No Charges Against Taconic Crash Husband: Prosecutor

Cops, Westchester DA met on crash that killed eight

There will be no criminal charges filed against the husband of the woman who killed herself, her daughter, three nieces and three men in an SUV in a drunken wrong-way crash, the lead prosecutor announced today.

Westchester District Attorney Janet DiFiore said "Diane Schuler died in the accident and the charges died with her."

Earlier,  Sullivan County District Attorney Stephen Lungen, whose jurisdiction includes the campground where Diane Schuler's July 26 trip began, said, "Everything we know of so far indicates that when she left Sullivan County she was sober.''
Westchester District Attorney Janet DiFiore, the lead prosecutor, met Tuesday with state police investigators and some victims' relatives. She is expected to hold a  news conference announcing the decision this afternoon.
An autopsy found that Schuler, 36, was drunk and high on marijuana four hours after leaving the campground when she drove the wrong way on the Taconic State Parkway in Westchester and slammed her minivan into an SUV.
The crash killed Schuler, her 2-year-old daughter, three young nieces and three men in the SUV. The Schulers' 5-year-old son survived.
To sustain a charge against Schuler's husband, Daniel, a prosecutor would have to prove that he knew his wife was intoxicated and failed to stop her before they left the campground in separate vehicles.
"There would have to be some evidence presented to me that directly links the husband to the condition of his wife or with knowledge of the condition of his wife when she left with the children,'' Lungen said.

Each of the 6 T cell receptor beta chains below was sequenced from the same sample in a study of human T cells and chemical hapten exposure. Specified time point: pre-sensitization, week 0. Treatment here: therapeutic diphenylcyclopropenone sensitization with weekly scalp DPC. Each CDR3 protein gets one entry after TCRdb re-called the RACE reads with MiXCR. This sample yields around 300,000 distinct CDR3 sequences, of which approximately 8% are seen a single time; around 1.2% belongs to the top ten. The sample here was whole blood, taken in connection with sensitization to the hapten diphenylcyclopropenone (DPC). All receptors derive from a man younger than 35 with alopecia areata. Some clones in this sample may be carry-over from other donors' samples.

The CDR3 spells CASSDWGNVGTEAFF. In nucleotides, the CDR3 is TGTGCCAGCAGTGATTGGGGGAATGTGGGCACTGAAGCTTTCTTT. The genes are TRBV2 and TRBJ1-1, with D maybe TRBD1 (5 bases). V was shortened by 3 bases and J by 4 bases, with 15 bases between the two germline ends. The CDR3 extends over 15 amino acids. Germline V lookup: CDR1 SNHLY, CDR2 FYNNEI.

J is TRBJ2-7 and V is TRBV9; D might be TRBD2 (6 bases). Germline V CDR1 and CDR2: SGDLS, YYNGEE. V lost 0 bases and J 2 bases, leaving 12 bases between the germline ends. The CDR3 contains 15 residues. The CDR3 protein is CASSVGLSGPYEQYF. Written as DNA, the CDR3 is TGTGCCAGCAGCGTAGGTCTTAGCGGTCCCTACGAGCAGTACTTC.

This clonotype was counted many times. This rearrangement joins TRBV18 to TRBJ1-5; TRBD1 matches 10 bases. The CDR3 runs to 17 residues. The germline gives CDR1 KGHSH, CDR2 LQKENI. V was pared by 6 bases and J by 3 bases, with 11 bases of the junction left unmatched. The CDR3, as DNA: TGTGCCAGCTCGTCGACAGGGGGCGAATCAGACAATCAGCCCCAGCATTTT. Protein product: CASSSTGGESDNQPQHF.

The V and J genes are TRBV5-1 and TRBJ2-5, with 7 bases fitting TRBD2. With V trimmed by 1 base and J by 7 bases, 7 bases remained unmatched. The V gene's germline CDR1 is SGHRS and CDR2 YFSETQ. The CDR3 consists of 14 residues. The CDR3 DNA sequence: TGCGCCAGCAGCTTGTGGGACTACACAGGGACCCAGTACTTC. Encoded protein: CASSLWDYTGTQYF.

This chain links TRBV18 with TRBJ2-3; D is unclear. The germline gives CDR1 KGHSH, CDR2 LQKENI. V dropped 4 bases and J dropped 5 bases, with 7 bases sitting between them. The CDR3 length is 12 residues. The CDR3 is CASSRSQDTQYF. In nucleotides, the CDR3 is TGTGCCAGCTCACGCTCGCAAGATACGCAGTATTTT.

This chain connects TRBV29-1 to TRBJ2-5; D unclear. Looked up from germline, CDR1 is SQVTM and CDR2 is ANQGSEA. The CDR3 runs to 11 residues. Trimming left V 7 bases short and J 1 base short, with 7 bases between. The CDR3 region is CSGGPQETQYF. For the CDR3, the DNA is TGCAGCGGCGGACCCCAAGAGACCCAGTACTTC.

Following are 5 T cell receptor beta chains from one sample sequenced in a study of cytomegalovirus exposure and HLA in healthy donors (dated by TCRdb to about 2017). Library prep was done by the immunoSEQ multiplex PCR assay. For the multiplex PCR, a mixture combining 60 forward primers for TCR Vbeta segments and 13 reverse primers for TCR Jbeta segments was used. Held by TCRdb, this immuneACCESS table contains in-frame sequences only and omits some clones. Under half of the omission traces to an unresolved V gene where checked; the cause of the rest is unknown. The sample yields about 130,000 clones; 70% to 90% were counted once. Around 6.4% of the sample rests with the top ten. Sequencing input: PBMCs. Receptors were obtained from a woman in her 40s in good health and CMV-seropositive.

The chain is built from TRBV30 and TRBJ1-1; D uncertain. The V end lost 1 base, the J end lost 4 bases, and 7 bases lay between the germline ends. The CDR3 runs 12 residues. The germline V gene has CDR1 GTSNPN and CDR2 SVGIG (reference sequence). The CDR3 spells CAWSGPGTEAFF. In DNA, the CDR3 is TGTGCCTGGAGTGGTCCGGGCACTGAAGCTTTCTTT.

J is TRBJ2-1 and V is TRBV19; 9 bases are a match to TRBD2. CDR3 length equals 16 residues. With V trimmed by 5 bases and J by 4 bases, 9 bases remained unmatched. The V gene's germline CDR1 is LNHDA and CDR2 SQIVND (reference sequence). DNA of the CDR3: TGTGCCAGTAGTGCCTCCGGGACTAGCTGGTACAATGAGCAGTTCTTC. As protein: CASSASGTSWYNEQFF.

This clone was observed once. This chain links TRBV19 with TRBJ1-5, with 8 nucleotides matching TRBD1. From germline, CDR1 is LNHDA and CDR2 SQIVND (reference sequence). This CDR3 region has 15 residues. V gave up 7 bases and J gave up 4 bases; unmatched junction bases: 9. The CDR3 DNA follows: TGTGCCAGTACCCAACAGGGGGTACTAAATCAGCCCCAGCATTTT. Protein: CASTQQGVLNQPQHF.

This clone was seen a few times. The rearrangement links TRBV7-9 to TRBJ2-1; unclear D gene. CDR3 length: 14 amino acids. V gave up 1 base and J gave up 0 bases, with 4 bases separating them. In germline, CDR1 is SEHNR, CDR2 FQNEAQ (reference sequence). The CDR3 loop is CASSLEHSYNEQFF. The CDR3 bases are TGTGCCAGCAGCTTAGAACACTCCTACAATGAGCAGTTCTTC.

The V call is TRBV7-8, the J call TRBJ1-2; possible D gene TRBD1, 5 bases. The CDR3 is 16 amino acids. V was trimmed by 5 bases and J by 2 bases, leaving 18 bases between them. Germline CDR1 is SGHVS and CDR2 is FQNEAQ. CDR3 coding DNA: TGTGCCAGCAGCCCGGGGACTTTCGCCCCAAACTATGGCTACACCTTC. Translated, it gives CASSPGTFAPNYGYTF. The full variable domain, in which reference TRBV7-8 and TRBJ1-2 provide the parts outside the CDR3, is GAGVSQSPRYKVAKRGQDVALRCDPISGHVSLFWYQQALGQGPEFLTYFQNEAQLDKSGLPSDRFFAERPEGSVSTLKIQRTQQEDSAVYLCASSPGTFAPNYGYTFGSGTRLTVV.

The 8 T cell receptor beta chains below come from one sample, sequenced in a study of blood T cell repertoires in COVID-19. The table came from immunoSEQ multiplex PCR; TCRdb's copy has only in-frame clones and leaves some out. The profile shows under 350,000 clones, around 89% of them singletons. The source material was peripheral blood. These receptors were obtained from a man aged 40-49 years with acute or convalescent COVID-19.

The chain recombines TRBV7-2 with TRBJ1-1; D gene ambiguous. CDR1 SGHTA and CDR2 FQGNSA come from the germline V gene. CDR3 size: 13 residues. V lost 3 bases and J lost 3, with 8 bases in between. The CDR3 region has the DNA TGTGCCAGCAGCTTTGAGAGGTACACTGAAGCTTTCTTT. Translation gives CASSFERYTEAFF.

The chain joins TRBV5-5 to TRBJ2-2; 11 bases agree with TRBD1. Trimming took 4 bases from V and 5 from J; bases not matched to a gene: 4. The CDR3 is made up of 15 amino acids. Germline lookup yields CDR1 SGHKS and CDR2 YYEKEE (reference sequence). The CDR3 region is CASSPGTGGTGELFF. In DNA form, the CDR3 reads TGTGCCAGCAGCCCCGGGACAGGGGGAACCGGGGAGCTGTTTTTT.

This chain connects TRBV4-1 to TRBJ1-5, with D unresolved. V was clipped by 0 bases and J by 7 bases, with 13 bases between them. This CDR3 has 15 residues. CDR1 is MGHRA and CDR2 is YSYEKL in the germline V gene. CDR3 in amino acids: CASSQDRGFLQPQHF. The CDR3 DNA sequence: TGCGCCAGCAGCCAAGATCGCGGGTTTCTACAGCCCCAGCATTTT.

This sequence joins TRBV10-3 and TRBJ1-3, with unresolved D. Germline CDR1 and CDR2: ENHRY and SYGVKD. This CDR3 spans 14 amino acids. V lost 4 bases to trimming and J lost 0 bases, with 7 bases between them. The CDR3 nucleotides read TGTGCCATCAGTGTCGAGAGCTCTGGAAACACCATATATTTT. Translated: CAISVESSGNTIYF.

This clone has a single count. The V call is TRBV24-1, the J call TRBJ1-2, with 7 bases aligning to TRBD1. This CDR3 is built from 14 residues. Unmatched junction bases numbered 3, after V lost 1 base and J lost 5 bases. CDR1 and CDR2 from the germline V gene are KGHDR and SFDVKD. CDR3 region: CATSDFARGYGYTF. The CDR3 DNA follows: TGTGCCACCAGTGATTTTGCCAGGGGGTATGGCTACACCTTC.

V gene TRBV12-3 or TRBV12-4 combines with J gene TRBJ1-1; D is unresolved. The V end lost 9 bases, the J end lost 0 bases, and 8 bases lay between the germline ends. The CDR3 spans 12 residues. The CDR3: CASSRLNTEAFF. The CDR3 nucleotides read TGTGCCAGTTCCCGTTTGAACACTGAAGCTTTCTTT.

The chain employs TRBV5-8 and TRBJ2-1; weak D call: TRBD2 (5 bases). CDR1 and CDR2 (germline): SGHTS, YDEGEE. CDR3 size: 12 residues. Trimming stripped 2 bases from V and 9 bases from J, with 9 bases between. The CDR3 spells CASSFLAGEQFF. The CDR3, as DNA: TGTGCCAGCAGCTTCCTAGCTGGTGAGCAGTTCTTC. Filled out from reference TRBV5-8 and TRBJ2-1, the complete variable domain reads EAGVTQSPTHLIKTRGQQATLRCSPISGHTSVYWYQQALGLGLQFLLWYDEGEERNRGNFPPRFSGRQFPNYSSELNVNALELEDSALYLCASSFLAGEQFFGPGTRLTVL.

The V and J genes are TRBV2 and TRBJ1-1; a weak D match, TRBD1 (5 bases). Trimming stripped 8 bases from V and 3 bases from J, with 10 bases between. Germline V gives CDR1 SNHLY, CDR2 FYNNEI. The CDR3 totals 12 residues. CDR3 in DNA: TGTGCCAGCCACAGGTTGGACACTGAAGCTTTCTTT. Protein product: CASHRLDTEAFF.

Daniel Schuler, of West Babylon, submitted to an hour-long interview with state police on Friday. He has insisted publicly that the crash could not have been caused by drinking or drugs, and his lawyer has suggested other causes ranging from diabetes to pain relievers.
Police have said Diane Schuler showed no signs of drunkenness when she stopped at a McDonald's about three hours before the crash. A private investigator working for Daniel Schuler said she was still sober during a stop at a convenience store a few minutes later.
But her brother said she called him, disoriented, half an hour before the crash. A vodka bottle was found in the wreck.
Even if he's not criminally charged, Daniel Schuler could find himself in court if families of the victims -- including his brother-in-law's family -- bring lawsuits against him. Irving Anolik, spokesman for the family of a father and son killed in the SUV, said they have hired a law firm to explore the possibility.
The Schulers' 5-year-old son, who suffered serious head injuries in the crash, is undergoing rehabilitation at a hospital in Queens.

Copyright AP - Associated Press
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